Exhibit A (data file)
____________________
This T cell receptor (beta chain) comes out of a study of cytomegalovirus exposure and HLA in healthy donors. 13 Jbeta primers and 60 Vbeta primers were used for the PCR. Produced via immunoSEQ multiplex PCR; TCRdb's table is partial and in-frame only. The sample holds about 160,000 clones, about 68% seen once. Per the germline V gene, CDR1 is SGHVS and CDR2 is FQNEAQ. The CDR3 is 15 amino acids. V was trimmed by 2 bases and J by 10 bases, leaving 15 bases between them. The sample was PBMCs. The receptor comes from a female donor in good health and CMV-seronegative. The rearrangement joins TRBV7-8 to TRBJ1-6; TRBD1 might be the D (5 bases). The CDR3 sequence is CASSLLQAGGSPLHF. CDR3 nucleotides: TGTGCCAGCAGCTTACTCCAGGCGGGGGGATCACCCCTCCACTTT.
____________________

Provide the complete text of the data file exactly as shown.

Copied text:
This T cell receptor (beta chain) comes out of a study of cytomegalovirus exposure and HLA in healthy donors. 13 Jbeta primers and 60 Vbeta primers were used for the PCR. Produced via immunoSEQ multiplex PCR; TCRdb's table is partial and in-frame only. The sample holds about 160,000 clones, about 68% seen once. Per the germline V gene, CDR1 is SGHVS and CDR2 is FQNEAQ. The CDR3 is 15 amino acids. V was trimmed by 2 bases and J by 10 bases, leaving 15 bases between them. The sample was PBMCs. The receptor comes from a female donor in good health and CMV-seronegative. The rearrangement joins TRBV7-8 to TRBJ1-6; TRBD1 might be the D (5 bases). The CDR3 sequence is CASSLLQAGGSPLHF. CDR3 nucleotides: TGTGCCAGCAGCTTACTCCAGGCGGGGGGATCACCCCTCCACTTT.